Winters in Cedar Rapids and across Iowa are freezing, dry and windy. If your job has you working outdoors, your employer has a significant responsibility to keep you safe. It is crucial for you and your co-workers to know about the dangers of cold stress and how to recognize the symptoms.
Furthermore, safety training must include the steps to take if you are experiencing cold stress symptoms. It is always a good idea to have a buddy system in place whereby pairs of workers keep an eye on each other. One of the most significant risks of working alone in the cold is the fact that you could become disoriented and unable to get yourself to safety.
How can you keep the cold out?
Your employer has a variety of responsibilities when it comes to outdoor workers, but there are steps for you to take before you even get to work. You can do the following to keep your body warm:
- Avoid tight fitting clothing that can reduce blood circulation to your extremities, which are most vulnerable when you work in a cold environment.
- To prevent your body heat from escaping through your head, wear a hat that can also keep your ears warm.
- In icy conditions, it would be wise to wear a knit mask to cover your face and mouth.
- Protect your feet by wearing waterproof, insulated boots.
- Protect your hands by wearing insulated, water-resistant gloves.
Never lose sight of the fact that frostbite typically affects your extremities like your fingers, toes, nose and ears, and leaving those areas unprotected could lead to amputations.
The three-layer dress rule
Whenever you have to spend hours working in the cold, dressing in layers as follows provides the best protection and insulation:
- Start with a layer thermal wear made of silk, wool or synthetic material next to your skin to keep moisture out. Cotton is not the best choice.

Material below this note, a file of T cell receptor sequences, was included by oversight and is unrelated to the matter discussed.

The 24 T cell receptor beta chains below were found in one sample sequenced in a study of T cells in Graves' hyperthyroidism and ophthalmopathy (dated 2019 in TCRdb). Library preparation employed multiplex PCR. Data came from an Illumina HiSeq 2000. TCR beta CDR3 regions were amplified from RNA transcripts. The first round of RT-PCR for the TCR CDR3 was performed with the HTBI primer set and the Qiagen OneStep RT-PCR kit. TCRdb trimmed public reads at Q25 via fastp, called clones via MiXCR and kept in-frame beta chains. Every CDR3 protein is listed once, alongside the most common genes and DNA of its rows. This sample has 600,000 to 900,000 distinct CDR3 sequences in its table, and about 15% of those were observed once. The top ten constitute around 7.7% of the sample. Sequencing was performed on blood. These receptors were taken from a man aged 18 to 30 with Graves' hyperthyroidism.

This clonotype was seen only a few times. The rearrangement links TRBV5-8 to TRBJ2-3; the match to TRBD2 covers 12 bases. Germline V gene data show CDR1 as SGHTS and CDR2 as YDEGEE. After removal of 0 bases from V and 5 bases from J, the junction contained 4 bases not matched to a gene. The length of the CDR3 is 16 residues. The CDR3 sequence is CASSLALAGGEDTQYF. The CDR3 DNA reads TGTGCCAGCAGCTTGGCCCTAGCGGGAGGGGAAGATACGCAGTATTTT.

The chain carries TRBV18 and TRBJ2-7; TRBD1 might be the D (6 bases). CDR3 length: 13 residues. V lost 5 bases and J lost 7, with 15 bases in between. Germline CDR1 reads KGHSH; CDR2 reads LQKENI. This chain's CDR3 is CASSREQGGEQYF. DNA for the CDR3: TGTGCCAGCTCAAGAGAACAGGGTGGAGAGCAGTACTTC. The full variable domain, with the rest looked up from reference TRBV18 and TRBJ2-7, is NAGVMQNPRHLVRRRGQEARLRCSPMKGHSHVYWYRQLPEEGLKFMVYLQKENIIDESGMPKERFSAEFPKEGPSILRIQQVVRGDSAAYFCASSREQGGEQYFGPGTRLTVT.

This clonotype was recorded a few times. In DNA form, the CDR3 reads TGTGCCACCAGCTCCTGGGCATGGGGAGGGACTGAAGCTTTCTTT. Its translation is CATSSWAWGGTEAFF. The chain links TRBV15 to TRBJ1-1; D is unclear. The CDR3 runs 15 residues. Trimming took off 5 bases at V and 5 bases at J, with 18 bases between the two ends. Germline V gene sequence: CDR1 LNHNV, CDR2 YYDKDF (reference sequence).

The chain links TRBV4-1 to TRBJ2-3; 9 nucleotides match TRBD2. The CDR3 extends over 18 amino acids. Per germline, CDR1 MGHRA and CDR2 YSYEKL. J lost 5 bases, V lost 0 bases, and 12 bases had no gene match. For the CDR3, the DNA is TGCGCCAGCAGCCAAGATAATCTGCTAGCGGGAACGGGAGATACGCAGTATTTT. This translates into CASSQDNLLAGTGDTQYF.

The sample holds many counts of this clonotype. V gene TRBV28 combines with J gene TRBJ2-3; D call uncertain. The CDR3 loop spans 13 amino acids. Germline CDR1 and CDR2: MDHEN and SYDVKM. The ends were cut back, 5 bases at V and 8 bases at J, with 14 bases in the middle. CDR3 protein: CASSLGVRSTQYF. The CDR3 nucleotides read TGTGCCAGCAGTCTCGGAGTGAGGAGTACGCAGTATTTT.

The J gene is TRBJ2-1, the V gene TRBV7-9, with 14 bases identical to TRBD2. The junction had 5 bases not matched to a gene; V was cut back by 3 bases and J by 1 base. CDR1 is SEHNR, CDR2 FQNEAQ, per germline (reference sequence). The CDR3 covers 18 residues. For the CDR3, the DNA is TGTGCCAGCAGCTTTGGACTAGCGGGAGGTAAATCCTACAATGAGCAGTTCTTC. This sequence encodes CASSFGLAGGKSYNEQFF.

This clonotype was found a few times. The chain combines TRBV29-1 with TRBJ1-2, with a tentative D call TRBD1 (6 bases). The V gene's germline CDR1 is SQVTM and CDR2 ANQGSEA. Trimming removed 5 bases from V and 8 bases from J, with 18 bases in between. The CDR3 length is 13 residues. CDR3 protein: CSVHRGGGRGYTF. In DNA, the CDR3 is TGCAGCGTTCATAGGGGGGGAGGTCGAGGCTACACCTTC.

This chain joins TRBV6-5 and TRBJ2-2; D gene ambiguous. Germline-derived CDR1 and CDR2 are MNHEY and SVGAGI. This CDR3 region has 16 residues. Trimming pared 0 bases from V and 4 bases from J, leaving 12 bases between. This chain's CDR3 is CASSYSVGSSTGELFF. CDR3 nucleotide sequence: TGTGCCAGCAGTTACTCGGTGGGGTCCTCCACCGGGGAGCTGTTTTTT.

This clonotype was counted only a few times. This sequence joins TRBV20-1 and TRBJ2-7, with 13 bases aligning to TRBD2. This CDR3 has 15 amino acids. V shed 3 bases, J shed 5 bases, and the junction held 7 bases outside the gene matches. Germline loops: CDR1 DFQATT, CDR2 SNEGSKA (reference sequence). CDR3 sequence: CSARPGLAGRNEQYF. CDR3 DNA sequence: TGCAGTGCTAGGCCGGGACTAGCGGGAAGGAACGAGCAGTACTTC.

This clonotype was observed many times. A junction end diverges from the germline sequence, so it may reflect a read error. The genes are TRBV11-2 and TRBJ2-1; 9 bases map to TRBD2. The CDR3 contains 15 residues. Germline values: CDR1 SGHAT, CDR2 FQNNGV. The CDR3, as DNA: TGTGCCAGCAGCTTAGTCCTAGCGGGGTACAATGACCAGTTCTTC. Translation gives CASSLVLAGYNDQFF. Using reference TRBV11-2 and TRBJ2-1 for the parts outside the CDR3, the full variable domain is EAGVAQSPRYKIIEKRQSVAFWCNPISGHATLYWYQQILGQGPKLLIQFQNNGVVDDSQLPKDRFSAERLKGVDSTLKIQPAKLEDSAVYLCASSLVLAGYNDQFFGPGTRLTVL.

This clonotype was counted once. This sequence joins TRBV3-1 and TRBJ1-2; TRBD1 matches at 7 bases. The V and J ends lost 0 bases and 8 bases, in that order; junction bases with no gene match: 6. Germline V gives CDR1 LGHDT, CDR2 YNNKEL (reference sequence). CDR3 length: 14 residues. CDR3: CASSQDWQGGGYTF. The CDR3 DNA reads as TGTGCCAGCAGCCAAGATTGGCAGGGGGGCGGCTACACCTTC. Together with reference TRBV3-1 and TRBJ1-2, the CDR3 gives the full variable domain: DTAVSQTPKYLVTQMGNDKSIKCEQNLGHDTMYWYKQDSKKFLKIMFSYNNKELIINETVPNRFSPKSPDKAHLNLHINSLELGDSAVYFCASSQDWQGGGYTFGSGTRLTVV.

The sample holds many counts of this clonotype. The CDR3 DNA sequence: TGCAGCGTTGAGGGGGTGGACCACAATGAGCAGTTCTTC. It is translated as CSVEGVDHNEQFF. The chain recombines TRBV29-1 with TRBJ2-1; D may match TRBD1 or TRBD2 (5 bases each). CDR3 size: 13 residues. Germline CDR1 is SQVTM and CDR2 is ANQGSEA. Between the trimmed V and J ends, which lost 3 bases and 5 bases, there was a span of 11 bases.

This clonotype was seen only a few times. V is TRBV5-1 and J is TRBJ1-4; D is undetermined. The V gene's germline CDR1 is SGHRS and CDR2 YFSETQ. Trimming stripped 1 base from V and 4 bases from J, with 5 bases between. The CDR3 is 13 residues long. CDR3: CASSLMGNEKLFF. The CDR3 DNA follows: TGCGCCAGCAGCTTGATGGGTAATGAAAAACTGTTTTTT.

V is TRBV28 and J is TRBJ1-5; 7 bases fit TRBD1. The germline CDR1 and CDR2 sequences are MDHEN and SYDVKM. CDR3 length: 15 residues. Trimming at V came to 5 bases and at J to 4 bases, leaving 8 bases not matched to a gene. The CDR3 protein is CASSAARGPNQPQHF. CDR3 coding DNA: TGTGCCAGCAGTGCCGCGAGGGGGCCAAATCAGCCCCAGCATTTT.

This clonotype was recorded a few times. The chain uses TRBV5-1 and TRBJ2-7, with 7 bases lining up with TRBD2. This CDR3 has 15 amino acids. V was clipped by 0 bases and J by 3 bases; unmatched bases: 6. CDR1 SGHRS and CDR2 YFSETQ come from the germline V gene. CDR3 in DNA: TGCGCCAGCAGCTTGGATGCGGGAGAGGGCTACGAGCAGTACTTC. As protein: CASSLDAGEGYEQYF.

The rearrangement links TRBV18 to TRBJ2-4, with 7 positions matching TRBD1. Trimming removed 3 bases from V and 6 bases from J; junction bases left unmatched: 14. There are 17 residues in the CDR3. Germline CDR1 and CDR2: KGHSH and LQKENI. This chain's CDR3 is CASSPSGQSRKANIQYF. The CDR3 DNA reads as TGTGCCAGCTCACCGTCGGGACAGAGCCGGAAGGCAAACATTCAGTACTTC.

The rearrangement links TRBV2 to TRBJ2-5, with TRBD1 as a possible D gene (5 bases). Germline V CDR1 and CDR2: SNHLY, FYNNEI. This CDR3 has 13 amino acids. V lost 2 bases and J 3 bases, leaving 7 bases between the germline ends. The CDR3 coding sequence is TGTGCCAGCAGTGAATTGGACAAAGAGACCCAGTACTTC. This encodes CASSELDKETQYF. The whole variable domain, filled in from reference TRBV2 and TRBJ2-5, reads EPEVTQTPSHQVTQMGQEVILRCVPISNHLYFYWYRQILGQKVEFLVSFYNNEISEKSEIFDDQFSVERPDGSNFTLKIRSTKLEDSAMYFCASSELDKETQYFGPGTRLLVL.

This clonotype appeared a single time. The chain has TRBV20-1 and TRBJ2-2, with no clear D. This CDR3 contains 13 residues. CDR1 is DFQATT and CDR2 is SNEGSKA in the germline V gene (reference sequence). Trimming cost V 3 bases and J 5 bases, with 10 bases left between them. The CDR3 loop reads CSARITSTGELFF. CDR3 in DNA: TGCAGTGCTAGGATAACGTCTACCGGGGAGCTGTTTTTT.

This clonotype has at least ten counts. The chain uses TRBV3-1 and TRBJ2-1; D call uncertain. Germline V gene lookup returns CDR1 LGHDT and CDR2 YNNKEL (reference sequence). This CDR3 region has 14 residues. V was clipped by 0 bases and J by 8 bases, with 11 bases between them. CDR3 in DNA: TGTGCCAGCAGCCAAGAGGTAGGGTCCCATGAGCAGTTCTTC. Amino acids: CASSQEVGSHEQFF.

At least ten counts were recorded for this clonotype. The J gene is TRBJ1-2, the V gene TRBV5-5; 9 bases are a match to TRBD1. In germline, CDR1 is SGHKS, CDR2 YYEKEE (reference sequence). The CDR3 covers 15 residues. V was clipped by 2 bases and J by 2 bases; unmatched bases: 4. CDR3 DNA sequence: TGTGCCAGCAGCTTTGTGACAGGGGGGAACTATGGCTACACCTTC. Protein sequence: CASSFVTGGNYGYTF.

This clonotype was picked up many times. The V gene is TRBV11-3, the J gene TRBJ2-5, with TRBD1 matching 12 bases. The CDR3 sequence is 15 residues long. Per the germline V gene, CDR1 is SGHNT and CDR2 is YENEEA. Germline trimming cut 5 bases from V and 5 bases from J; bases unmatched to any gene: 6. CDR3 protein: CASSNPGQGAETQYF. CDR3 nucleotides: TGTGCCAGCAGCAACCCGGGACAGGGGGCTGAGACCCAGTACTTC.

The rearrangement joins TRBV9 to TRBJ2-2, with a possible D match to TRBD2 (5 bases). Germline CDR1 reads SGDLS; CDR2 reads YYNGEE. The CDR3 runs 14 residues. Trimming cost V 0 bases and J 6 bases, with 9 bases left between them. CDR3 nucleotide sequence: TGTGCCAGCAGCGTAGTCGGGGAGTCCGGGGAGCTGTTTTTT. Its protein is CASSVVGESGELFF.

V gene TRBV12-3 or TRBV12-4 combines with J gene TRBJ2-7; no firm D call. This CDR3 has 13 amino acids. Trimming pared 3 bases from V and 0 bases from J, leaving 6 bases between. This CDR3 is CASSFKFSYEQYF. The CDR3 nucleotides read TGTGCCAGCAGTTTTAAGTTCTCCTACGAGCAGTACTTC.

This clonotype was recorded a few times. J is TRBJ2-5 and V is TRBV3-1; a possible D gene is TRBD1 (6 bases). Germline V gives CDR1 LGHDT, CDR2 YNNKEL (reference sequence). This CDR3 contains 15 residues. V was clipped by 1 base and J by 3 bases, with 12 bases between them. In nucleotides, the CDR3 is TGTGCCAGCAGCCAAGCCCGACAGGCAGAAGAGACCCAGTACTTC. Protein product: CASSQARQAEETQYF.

- Then, add another layer of synthetic or wool that will serve as insulation when you get wet.
- The third and outer layer must protect you from rain and wind. However, make sure it allows ventilation to prevent your body from overheating.
Keep in mind that wind can cause a rapid drop in temperature, making protection against both wind and rain crucial.
What your employer must include in safety training
Remember that you have the right to workplace safety, and you are entitled to adequate safety training. The following should form a part of the training:
- Your employer must make sure you know of all the winter hazards, including cold stress, downed power lines, windy conditions, and slippery roads and other surfaces.
- You must learn to recognize winter hazards and how to mitigate them by using safe work practices, engineering controls and proper equipment selection for the job.
- It is crucial to learn about cold stress symptoms because the failure to take prompt action can lead to unconsciousness or death.
- Your employer must teach you and your co-workers about self-monitoring for cold stress red flags as well as how to monitor each other.
- Training should include basic first aid and the proper procedures in emergencies when you need additional medical assistance.
If you fall victim to hypothermia, frostbite, trench foot or any other cold stress condition this winter, make sure you get the necessary medical care. Workers’ compensation benefits will cover the medical bills. If your condition causes days away from work, you will likely also receive a wage-replacement package. To improve your chances of obtaining maximum benefits under applicable laws, you can utilize the skills of an experienced Iowa workers’ compensation attorney.